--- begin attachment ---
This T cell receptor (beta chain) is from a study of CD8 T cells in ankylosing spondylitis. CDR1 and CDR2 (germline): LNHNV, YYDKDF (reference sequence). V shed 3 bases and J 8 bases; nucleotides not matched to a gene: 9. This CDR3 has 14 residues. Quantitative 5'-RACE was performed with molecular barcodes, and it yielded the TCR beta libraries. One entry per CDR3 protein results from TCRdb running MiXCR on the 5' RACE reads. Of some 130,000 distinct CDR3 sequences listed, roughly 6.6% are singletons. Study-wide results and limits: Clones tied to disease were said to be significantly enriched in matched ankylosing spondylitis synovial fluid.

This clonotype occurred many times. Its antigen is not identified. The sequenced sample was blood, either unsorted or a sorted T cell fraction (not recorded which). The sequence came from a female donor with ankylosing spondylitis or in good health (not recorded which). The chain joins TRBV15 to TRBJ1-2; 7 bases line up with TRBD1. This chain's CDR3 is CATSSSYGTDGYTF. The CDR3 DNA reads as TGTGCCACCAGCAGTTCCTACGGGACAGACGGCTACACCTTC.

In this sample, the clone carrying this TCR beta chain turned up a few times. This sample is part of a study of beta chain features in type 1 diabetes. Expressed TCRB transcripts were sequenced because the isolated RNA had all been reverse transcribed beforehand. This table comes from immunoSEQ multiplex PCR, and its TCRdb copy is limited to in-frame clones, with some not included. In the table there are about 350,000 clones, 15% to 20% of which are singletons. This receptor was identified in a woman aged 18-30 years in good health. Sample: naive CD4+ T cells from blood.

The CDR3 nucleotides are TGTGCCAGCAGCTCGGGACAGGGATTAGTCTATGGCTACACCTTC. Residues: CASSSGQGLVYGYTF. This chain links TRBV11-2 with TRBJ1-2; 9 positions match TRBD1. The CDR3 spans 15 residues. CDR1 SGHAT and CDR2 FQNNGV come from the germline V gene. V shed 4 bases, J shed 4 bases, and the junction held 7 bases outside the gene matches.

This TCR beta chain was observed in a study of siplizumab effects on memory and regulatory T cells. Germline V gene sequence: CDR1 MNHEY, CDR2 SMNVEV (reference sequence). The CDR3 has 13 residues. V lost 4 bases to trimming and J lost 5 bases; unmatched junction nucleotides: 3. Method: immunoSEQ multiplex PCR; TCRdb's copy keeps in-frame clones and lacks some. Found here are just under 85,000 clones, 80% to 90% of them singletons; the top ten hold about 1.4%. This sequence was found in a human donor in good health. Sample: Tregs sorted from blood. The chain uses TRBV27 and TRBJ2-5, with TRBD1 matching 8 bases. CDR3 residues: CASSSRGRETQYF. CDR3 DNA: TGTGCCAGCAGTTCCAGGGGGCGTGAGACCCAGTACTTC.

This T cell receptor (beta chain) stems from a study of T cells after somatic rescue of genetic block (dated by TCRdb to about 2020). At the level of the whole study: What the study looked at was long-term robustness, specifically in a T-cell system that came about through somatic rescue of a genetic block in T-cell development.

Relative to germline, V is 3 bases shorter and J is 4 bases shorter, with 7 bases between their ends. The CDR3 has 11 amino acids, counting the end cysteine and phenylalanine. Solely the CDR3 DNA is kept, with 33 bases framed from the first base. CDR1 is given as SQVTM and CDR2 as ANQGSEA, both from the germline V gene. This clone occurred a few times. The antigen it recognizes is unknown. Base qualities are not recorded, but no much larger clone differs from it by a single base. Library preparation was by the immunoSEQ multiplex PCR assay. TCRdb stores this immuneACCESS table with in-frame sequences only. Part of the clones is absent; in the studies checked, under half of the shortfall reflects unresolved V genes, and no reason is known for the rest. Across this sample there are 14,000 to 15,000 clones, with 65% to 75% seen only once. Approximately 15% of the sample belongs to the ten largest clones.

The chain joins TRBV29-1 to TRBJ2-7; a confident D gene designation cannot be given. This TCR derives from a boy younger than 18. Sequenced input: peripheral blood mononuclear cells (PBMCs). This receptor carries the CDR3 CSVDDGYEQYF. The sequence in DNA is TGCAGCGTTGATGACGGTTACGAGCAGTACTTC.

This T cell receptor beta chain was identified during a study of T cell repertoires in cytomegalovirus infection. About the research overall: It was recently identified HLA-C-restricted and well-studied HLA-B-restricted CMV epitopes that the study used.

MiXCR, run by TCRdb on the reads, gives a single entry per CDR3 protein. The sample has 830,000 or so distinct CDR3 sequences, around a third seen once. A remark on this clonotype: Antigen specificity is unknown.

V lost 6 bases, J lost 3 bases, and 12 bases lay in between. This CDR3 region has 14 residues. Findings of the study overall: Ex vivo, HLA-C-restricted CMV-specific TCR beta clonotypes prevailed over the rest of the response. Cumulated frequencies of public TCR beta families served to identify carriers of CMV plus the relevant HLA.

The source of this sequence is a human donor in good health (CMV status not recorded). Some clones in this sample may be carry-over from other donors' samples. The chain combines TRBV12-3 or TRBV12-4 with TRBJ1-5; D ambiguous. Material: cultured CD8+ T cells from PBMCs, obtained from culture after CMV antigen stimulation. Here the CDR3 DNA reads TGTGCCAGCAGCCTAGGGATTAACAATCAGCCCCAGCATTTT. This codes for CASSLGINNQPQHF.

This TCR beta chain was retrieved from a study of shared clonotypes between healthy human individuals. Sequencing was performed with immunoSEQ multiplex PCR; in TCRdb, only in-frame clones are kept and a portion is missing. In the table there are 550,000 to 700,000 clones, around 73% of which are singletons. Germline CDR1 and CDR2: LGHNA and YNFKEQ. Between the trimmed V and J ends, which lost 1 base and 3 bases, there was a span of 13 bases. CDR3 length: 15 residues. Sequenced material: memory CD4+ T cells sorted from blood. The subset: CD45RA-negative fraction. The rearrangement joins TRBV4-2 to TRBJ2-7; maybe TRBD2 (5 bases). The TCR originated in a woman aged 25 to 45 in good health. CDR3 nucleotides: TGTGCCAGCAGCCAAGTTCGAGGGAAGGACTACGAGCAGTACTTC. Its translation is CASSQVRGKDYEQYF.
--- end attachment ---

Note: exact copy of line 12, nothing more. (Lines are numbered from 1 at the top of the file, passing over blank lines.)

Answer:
The source of this sequence is a human donor in good health (CMV status not recorded). Some clones in this sample may be carry-over from other donors' samples. The chain combines TRBV12-3 or TRBV12-4 with TRBJ1-5; D ambiguous. Material: cultured CD8+ T cells from PBMCs, obtained from culture after CMV antigen stimulation. Here the CDR3 DNA reads TGTGCCAGCAGCCTAGGGATTAACAATCAGCCCCAGCATTTT. This codes for CASSLGINNQPQHF.